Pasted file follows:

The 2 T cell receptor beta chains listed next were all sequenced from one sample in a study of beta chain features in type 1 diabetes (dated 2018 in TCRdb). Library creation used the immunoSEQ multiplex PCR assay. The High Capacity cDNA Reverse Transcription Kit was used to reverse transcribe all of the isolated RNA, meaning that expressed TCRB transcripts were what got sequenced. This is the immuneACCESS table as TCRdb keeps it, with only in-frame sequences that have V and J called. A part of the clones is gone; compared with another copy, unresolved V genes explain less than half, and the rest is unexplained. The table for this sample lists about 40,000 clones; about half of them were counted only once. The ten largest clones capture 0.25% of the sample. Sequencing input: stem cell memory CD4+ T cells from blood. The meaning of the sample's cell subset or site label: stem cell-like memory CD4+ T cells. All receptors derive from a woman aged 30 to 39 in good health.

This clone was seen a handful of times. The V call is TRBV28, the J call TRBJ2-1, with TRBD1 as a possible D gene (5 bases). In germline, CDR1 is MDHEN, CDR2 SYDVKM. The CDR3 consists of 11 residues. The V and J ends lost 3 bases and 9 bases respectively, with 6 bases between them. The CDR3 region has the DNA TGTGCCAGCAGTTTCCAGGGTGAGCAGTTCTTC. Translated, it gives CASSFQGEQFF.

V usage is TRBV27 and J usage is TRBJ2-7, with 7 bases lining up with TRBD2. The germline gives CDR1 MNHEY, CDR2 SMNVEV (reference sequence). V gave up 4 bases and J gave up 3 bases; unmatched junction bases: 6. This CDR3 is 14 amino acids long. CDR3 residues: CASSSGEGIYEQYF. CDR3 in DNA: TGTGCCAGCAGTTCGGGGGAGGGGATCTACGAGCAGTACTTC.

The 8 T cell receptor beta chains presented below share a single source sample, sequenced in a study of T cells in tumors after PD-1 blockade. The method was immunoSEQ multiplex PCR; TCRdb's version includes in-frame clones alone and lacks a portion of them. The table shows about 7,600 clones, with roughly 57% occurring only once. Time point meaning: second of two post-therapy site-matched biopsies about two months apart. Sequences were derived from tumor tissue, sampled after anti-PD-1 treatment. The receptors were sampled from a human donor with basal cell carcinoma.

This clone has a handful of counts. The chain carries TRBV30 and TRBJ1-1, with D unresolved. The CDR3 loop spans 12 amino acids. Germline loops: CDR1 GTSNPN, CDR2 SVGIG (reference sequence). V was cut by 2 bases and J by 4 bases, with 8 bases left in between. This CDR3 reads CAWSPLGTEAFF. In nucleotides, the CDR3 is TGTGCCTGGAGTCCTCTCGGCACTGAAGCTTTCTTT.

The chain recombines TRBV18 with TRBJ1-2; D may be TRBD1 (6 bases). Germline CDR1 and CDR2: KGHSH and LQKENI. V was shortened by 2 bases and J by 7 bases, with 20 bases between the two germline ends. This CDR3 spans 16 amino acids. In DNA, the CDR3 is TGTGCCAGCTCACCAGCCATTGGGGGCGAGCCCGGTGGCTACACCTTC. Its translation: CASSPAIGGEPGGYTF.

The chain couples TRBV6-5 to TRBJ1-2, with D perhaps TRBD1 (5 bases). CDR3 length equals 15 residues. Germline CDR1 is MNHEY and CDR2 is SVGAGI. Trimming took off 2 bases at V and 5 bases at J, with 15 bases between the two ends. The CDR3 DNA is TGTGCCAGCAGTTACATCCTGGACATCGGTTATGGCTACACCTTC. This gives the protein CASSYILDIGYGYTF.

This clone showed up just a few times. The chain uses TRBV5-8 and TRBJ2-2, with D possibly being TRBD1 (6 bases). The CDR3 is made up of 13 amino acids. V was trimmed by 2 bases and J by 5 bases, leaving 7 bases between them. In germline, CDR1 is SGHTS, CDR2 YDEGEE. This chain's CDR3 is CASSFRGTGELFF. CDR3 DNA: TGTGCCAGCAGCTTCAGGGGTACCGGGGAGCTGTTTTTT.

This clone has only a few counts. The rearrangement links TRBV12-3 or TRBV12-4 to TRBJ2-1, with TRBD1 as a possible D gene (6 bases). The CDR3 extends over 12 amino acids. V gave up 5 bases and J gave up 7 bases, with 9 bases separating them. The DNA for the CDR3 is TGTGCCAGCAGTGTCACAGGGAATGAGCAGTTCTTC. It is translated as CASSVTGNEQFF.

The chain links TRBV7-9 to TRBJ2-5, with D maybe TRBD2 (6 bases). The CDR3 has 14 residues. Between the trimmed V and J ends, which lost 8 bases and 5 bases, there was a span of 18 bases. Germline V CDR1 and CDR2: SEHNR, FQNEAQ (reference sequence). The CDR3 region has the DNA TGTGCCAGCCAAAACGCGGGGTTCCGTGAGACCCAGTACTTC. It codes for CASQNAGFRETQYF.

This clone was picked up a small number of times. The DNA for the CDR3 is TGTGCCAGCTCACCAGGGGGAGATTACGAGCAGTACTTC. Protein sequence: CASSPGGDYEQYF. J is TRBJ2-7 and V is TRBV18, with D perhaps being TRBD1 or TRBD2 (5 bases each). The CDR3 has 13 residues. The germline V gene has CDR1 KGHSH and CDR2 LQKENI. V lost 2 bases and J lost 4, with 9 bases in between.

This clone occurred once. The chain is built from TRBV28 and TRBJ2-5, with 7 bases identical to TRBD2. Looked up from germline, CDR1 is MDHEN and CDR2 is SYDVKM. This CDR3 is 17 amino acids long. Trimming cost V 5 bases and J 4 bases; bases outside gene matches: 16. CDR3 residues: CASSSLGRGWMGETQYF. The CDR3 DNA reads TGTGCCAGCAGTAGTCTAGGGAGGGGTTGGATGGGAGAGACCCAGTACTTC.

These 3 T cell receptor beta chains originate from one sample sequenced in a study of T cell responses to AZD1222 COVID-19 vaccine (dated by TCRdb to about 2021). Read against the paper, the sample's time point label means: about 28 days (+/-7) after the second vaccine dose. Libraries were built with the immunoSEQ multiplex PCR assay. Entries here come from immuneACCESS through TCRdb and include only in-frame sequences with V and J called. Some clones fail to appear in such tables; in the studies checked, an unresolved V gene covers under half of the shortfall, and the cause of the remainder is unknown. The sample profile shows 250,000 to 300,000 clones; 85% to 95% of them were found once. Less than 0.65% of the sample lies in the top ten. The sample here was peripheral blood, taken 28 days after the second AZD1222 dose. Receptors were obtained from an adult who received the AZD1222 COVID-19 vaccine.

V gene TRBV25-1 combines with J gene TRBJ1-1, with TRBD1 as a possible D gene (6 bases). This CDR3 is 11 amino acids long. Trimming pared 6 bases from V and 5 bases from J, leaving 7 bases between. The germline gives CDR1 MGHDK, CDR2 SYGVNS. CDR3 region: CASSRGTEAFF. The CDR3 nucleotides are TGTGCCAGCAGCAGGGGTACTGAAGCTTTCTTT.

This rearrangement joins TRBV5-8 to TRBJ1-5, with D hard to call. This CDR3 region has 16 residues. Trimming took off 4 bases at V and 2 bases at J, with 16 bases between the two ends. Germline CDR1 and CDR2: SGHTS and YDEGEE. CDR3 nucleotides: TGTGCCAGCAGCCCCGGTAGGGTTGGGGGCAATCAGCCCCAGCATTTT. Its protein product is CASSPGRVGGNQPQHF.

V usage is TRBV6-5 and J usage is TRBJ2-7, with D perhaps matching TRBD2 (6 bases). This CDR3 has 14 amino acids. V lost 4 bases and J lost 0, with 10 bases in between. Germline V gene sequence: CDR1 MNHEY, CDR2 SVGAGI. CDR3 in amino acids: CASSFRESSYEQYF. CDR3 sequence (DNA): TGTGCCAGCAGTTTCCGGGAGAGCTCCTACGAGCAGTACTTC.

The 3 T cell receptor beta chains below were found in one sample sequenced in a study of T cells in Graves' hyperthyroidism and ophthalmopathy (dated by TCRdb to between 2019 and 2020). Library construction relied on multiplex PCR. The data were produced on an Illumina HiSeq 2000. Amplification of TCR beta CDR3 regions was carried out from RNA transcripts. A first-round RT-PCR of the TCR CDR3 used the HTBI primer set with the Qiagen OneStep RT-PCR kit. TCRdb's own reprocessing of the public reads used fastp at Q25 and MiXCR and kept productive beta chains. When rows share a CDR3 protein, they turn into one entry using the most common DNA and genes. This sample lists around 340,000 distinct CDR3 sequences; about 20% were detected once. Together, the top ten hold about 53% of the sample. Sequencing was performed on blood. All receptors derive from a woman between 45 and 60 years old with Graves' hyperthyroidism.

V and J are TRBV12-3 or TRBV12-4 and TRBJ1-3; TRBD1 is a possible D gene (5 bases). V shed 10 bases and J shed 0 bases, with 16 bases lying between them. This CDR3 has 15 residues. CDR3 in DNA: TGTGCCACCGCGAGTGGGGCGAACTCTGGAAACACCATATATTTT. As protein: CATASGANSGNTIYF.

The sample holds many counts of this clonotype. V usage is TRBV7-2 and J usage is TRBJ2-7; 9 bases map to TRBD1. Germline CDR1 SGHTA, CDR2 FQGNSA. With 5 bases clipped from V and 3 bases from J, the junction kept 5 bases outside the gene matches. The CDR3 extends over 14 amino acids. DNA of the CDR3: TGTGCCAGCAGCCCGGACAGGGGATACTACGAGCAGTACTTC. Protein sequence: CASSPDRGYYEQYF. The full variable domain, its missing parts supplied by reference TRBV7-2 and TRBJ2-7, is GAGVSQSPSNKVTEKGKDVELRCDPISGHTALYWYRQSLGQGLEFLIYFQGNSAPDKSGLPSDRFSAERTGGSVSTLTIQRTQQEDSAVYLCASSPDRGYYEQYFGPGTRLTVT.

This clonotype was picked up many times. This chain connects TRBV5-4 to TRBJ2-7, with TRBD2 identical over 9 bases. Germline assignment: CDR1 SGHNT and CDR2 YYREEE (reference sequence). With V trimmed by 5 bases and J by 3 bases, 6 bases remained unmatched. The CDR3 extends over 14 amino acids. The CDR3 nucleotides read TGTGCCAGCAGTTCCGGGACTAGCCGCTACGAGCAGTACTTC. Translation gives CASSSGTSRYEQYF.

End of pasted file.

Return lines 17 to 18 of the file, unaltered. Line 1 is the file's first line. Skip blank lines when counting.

The 3 T cell receptor beta chains below were found in one sample sequenced in a study of T cells in Graves' hyperthyroidism and ophthalmopathy (dated by TCRdb to between 2019 and 2020). Library construction relied on multiplex PCR. The data were produced on an Illumina HiSeq 2000. Amplification of TCR beta CDR3 regions was carried out from RNA transcripts. A first-round RT-PCR of the TCR CDR3 used the HTBI primer set with the Qiagen OneStep RT-PCR kit. TCRdb's own reprocessing of the public reads used fastp at Q25 and MiXCR and kept productive beta chains. When rows share a CDR3 protein, they turn into one entry using the most common DNA and genes. This sample lists around 340,000 distinct CDR3 sequences; about 20% were detected once. Together, the top ten hold about 53% of the sample. Sequencing was performed on blood. All receptors derive from a woman between 45 and 60 years old with Graves' hyperthyroidism.

V and J are TRBV12-3 or TRBV12-4 and TRBJ1-3; TRBD1 is a possible D gene (5 bases). V shed 10 bases and J shed 0 bases, with 16 bases lying between them. This CDR3 has 15 residues. CDR3 in DNA: TGTGCCACCGCGAGTGGGGCGAACTCTGGAAACACCATATATTTT. As protein: CATASGANSGNTIYF.